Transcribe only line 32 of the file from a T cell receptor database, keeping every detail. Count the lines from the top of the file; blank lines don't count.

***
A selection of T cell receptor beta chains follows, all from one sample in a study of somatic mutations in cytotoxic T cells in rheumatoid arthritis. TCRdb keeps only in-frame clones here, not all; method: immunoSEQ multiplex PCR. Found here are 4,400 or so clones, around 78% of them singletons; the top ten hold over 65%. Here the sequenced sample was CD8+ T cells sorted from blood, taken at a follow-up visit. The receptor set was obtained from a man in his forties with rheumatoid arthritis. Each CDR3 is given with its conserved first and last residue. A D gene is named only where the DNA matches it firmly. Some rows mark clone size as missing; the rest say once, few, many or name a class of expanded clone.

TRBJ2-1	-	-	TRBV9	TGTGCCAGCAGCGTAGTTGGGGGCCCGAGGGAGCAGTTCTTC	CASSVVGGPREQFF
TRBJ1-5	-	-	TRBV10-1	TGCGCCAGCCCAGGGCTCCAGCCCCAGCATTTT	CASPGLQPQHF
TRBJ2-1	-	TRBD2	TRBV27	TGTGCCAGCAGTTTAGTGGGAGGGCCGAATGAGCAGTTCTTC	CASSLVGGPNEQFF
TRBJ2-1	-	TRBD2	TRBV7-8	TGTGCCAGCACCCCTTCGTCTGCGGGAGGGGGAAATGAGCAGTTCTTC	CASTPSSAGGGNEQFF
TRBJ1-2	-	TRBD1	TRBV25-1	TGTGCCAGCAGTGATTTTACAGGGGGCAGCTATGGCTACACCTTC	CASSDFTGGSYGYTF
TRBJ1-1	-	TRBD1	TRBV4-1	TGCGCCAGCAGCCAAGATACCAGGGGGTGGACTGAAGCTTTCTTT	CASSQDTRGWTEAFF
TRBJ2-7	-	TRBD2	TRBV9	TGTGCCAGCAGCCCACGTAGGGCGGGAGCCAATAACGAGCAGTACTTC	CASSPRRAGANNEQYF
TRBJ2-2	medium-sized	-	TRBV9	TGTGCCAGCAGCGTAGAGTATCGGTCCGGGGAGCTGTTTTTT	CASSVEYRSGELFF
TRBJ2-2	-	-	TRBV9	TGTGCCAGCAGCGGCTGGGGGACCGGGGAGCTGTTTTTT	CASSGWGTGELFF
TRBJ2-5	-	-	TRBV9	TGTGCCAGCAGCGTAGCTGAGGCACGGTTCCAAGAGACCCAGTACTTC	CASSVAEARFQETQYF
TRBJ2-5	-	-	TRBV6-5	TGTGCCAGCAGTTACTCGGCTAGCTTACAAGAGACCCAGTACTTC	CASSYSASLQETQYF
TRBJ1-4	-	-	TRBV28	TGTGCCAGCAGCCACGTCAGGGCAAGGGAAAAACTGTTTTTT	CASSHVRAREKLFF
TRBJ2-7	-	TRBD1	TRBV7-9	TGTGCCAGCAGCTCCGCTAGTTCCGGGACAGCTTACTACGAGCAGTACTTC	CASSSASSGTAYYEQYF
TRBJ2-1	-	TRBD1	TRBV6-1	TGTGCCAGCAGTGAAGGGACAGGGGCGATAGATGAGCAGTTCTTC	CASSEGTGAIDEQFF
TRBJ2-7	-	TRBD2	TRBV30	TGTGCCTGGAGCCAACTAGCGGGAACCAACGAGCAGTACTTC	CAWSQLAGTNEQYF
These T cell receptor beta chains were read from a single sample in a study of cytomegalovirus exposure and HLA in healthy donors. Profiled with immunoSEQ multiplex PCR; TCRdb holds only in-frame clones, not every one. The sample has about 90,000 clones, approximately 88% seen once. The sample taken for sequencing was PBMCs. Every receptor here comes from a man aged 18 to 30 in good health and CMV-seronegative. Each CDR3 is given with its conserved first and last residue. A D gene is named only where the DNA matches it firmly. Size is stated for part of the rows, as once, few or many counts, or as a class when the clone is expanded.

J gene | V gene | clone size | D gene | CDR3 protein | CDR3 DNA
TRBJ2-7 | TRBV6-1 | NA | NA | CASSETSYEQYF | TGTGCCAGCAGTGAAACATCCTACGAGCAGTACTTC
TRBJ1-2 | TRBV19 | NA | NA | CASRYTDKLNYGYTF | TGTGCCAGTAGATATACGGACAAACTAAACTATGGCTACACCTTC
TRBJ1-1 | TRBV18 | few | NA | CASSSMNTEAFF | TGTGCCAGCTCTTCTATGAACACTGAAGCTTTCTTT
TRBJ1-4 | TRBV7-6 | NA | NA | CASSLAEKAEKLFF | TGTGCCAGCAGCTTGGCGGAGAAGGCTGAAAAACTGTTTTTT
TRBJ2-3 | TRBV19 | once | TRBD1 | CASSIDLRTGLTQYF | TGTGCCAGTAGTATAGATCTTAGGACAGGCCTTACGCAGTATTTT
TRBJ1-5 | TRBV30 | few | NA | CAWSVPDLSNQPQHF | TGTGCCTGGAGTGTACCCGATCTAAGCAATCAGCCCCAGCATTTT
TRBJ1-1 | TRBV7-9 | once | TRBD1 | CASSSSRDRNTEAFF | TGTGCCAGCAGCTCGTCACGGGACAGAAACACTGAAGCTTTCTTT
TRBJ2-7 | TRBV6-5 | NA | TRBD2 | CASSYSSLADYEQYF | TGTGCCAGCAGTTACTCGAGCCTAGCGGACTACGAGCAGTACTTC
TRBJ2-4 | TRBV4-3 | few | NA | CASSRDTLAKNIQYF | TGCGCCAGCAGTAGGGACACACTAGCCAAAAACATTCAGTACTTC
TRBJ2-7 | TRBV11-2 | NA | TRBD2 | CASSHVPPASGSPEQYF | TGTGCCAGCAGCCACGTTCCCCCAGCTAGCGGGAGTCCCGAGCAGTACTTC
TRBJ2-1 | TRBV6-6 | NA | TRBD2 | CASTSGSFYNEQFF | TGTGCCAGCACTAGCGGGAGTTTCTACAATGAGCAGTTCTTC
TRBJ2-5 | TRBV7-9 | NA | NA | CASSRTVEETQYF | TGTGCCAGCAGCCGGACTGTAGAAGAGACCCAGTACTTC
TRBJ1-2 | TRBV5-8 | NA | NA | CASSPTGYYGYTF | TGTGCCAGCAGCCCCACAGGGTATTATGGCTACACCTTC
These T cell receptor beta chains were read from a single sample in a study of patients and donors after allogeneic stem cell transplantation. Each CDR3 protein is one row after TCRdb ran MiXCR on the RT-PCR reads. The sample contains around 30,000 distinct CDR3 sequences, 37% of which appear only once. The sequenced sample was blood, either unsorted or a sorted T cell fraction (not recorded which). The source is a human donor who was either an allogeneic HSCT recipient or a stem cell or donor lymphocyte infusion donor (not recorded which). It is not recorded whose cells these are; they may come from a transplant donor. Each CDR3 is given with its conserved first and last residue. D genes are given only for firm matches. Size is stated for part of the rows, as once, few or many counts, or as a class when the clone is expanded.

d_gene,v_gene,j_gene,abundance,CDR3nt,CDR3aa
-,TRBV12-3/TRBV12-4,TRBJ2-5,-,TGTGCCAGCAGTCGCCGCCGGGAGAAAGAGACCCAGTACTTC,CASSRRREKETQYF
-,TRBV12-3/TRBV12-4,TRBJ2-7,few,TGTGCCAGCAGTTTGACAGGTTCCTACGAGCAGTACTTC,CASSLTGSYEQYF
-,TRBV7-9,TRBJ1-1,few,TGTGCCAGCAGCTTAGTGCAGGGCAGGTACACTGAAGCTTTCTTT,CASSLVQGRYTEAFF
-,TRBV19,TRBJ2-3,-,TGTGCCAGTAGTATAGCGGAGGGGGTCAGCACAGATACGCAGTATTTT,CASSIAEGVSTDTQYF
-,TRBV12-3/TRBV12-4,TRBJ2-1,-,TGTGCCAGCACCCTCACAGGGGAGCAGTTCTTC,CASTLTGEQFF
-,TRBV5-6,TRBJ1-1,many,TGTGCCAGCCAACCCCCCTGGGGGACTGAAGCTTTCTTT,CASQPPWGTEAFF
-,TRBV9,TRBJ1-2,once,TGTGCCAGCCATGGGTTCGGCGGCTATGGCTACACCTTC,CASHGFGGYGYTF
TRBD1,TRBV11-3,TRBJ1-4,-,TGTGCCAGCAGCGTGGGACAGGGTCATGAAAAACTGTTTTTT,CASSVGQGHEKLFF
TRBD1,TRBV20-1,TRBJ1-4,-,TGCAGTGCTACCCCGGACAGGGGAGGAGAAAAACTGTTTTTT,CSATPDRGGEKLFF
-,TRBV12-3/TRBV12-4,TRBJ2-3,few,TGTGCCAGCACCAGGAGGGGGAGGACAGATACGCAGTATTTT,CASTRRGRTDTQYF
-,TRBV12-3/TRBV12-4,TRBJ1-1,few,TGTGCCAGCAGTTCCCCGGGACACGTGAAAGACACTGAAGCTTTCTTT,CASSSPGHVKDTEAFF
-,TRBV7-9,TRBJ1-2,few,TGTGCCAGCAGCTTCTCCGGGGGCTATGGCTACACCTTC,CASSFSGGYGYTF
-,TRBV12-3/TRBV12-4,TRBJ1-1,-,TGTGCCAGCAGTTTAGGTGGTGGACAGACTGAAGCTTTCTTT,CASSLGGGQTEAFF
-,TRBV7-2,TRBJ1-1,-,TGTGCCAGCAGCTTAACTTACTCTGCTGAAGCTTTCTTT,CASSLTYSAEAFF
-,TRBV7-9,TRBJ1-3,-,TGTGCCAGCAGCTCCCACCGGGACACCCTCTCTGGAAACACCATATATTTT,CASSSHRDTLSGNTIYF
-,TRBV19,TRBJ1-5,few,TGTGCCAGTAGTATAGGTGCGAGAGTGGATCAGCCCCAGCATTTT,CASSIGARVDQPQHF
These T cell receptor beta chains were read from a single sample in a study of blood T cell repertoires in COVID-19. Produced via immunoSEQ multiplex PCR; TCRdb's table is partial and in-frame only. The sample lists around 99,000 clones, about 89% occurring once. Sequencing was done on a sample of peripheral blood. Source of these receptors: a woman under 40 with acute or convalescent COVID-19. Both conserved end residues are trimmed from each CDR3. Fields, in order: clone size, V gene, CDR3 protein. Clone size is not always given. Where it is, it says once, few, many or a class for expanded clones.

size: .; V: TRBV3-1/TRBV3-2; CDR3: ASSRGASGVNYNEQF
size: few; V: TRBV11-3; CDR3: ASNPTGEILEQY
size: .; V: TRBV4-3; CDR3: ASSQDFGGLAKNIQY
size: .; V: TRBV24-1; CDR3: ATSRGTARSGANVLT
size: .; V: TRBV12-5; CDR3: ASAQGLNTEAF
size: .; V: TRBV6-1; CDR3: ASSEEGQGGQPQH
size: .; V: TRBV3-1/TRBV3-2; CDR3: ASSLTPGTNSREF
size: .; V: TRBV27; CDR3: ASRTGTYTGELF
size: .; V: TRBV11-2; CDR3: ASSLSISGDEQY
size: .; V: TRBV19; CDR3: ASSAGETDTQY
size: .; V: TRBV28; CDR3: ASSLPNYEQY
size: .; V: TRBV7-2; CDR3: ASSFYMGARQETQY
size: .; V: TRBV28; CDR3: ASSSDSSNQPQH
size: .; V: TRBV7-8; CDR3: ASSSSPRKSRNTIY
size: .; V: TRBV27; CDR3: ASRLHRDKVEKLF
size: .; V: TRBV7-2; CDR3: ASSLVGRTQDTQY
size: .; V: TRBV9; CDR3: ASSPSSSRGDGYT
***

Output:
These T cell receptor beta chains were read from a single sample in a study of patients and donors after allogeneic stem cell transplantation. Each CDR3 protein is one row after TCRdb ran MiXCR on the RT-PCR reads. The sample contains around 30,000 distinct CDR3 sequences, 37% of which appear only once. The sequenced sample was blood, either unsorted or a sorted T cell fraction (not recorded which). The source is a human donor who was either an allogeneic HSCT recipient or a stem cell or donor lymphocyte infusion donor (not recorded which). It is not recorded whose cells these are; they may come from a transplant donor. Each CDR3 is given with its conserved first and last residue. D genes are given only for firm matches. Size is stated for part of the rows, as once, few or many counts, or as a class when the clone is expanded.